Andy Dale Petty

Published on October 1st, 2018

Andy Dale Petty

“I find myself very influenced by the weather and the seasons,” says modern troubadour Andy Dale Petty.  “A certain song emerges when you’re driving in the blinding rain and snow. A very different one comes through when its spring in a vegetable garden.

“My year usually revolves around touring with music,” Petty continues in a talk with PureHoney, “working short-term labor jobs, growing food, sleeping outside as much as possible.”

Born in Alabama and betrothed to the four winds, this young folk musician with a curled mop of hair and an earnest smile is an anachronism, in the good way, in an era that has forgotten its roots in the rush to technology — forgotten what the soil feels like.

Petty cites Leadbelly, Woody Guthrie and Big Bill Broonzy as early musical discoveries at his local shop, the late Sunburst Records in Huntsville, Ala.; at flea markets and antique stores he visited as a boy with his aunts; and in his exposure, he says, to “old instruments like zithers and accordions as well as old tintypes and farm tools.”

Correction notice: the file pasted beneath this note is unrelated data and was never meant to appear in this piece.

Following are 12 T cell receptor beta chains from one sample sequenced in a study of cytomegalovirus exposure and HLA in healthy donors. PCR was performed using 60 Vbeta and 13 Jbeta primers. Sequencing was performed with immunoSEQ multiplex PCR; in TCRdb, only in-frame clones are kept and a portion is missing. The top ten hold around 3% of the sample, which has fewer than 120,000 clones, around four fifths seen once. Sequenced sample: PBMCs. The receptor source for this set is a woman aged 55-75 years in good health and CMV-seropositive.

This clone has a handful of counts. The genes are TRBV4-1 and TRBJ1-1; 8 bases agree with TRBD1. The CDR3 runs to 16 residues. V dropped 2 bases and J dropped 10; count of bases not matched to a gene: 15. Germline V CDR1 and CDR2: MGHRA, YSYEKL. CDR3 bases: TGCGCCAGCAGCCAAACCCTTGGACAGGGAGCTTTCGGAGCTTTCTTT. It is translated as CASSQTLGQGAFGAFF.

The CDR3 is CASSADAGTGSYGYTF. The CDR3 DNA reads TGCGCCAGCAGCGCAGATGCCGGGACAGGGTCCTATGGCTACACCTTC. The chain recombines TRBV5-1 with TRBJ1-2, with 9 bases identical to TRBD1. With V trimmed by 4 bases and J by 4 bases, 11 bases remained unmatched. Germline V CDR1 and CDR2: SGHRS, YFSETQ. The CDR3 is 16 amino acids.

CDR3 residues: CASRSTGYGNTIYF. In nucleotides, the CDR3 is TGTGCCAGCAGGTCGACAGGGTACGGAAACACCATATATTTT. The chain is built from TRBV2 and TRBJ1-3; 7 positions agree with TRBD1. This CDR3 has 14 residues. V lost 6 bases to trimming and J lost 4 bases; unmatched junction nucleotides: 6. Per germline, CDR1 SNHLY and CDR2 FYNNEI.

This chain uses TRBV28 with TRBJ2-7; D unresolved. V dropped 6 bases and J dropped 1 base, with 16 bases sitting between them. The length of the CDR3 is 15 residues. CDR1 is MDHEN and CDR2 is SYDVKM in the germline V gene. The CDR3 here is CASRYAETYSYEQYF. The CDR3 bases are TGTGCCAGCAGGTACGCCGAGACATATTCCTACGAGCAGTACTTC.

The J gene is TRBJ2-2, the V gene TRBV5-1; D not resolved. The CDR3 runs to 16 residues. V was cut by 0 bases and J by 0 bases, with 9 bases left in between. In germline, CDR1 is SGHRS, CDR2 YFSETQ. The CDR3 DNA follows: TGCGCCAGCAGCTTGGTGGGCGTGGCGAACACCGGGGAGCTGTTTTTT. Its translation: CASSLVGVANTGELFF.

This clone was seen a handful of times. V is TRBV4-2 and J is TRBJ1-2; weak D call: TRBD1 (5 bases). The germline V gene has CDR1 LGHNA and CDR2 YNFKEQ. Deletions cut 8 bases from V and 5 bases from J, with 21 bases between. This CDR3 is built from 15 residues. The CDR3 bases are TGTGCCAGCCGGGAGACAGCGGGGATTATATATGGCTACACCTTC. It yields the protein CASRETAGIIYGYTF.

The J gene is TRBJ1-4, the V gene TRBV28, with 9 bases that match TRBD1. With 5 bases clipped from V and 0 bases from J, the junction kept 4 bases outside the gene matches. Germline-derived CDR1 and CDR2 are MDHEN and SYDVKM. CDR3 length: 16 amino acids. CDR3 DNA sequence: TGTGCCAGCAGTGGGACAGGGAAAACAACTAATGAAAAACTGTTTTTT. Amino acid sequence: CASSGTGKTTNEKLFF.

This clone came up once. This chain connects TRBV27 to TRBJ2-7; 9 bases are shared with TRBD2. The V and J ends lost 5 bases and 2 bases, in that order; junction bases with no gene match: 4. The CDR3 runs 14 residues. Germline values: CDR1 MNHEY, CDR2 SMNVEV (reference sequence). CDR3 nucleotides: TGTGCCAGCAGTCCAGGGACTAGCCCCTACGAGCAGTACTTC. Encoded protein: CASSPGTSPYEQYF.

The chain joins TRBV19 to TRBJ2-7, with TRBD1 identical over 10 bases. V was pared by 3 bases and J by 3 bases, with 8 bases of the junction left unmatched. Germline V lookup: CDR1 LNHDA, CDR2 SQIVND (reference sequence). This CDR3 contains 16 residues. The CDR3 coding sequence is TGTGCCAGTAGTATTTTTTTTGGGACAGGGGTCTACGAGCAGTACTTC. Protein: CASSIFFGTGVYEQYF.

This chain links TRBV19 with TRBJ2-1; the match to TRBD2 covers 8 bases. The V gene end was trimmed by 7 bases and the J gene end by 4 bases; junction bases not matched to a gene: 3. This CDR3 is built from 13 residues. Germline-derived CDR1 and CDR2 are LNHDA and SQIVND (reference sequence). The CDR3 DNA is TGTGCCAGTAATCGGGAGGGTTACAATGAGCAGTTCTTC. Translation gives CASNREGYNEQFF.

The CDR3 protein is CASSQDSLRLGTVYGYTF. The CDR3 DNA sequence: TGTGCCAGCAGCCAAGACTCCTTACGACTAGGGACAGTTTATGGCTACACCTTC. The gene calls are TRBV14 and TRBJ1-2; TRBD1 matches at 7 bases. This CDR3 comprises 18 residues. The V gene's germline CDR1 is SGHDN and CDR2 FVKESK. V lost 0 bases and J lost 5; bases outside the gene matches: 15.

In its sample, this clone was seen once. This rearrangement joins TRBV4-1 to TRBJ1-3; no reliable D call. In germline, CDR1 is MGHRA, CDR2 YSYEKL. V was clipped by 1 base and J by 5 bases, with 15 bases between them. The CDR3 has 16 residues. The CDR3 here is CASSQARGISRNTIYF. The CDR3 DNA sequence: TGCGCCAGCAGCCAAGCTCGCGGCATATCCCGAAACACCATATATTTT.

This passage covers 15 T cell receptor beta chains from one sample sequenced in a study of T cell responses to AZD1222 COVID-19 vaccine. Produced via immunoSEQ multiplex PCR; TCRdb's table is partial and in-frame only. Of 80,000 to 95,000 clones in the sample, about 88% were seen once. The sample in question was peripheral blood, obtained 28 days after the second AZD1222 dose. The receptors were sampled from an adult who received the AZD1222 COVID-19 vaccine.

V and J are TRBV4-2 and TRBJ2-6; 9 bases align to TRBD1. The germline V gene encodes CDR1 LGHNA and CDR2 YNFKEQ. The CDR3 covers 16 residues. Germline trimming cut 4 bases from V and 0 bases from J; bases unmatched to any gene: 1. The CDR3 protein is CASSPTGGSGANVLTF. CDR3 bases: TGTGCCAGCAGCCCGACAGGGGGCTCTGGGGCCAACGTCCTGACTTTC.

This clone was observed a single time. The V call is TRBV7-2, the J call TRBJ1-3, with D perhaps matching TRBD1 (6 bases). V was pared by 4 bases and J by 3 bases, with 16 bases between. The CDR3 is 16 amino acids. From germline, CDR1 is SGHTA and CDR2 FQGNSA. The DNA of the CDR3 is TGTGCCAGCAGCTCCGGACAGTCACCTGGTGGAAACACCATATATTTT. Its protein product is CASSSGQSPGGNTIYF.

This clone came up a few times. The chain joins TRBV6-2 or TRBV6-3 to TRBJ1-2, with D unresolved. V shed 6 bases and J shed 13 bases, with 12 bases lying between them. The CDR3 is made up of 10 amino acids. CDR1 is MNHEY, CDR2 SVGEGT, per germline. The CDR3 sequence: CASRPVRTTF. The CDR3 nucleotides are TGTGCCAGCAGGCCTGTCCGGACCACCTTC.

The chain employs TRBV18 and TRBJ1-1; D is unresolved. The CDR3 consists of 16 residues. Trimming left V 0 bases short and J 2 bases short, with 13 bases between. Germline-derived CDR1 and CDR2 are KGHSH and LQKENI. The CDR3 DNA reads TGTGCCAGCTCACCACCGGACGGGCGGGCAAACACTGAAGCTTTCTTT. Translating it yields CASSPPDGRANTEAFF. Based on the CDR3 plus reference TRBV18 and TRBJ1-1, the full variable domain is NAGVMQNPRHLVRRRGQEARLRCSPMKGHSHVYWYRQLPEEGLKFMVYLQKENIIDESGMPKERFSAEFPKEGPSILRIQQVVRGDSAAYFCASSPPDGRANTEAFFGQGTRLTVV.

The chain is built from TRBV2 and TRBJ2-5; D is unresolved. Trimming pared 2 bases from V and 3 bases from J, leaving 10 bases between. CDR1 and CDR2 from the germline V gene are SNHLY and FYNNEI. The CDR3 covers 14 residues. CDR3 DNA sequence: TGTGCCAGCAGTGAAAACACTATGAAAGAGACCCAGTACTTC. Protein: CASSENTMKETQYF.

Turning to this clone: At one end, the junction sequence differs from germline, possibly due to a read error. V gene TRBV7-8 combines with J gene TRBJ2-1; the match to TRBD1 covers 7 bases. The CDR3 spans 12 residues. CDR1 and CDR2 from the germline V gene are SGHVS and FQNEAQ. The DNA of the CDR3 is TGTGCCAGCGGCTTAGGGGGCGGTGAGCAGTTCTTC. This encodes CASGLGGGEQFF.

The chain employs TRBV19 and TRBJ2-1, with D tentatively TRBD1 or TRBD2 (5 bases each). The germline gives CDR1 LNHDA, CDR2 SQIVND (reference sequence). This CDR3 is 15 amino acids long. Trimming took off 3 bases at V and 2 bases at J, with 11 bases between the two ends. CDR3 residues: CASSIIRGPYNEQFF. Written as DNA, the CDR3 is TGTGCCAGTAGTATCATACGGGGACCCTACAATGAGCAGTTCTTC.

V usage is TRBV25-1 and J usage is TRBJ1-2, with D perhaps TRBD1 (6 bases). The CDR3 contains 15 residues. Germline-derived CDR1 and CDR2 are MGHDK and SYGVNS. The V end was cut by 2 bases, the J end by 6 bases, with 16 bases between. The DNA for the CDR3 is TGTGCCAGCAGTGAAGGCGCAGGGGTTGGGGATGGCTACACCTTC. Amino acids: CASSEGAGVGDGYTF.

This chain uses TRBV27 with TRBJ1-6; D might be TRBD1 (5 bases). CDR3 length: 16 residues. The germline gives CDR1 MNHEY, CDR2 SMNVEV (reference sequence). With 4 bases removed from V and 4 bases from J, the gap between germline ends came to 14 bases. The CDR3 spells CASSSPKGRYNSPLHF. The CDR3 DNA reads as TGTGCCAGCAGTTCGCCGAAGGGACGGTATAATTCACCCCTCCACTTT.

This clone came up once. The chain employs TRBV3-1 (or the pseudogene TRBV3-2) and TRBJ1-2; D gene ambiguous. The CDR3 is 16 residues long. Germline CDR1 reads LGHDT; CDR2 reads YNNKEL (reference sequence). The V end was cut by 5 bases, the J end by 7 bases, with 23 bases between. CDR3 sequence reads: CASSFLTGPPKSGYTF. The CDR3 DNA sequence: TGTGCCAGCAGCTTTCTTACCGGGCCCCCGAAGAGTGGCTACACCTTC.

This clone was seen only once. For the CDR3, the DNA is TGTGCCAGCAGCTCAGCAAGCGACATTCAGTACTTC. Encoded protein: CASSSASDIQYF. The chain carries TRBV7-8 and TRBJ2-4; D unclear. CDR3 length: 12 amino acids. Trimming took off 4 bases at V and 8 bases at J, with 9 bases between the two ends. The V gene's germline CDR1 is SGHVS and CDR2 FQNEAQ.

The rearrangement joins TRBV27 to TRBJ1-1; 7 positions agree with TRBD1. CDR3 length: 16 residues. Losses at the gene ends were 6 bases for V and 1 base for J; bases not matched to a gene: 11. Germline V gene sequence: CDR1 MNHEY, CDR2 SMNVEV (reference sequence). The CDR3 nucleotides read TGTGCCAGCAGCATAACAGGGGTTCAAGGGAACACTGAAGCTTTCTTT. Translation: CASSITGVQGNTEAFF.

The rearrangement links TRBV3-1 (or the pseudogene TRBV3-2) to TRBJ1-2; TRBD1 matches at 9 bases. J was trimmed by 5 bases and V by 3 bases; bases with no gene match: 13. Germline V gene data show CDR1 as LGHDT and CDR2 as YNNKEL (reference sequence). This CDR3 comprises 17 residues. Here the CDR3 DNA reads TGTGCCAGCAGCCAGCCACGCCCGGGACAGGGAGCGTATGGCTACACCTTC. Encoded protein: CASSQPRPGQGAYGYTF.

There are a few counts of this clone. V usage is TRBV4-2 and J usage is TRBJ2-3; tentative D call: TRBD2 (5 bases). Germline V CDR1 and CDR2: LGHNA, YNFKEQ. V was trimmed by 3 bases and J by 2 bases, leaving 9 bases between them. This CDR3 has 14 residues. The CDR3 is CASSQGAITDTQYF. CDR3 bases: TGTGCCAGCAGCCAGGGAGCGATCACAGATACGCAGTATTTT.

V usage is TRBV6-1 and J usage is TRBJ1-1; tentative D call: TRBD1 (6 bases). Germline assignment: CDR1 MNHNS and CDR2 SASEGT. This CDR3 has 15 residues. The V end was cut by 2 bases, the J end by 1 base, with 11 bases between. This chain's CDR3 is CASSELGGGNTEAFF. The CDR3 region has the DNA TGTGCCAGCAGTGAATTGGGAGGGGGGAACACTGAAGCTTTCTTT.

He bought his first Kay banjo, which he considers “the rawest of all the stringed instruments,” at age 15.

On Petty’s latest, “Frick’s Lament,” from 2015, he distills old-world transience into 12 fully-realized tracks of Americana that run the folk-canon gamut from Appalachian-styled numbers to story-driven ramblers to ethereal instrumentals. But the work isn’t nostalgia so much as a re-envisioning.

“I’d like to think of myself as a somewhat modernized human preforming a collection of songs taken out of my life on stringed instruments,” he says. “My songs are about dreams, characters, places, memories.”

This auteur of American primitive has also found audiences abroad — and the serendipity that calls to every wanderer. Touring not long ago in Italy’s Veneto region, Petty landed at Outside Inside Analog Recording Studio in Montebelluna and worked surrounded by antique instruments and tape machines.

A key to Petty’s musical life is the seeming lack of planning or long-term concern — a devotion to his art that further cements his image as a vagabond, but again, in a good way.

Andy Dale Petty performs with Phase and Haute Tension on October 9 at Voltaire in West Palm Beach. ~ Abel Folgar

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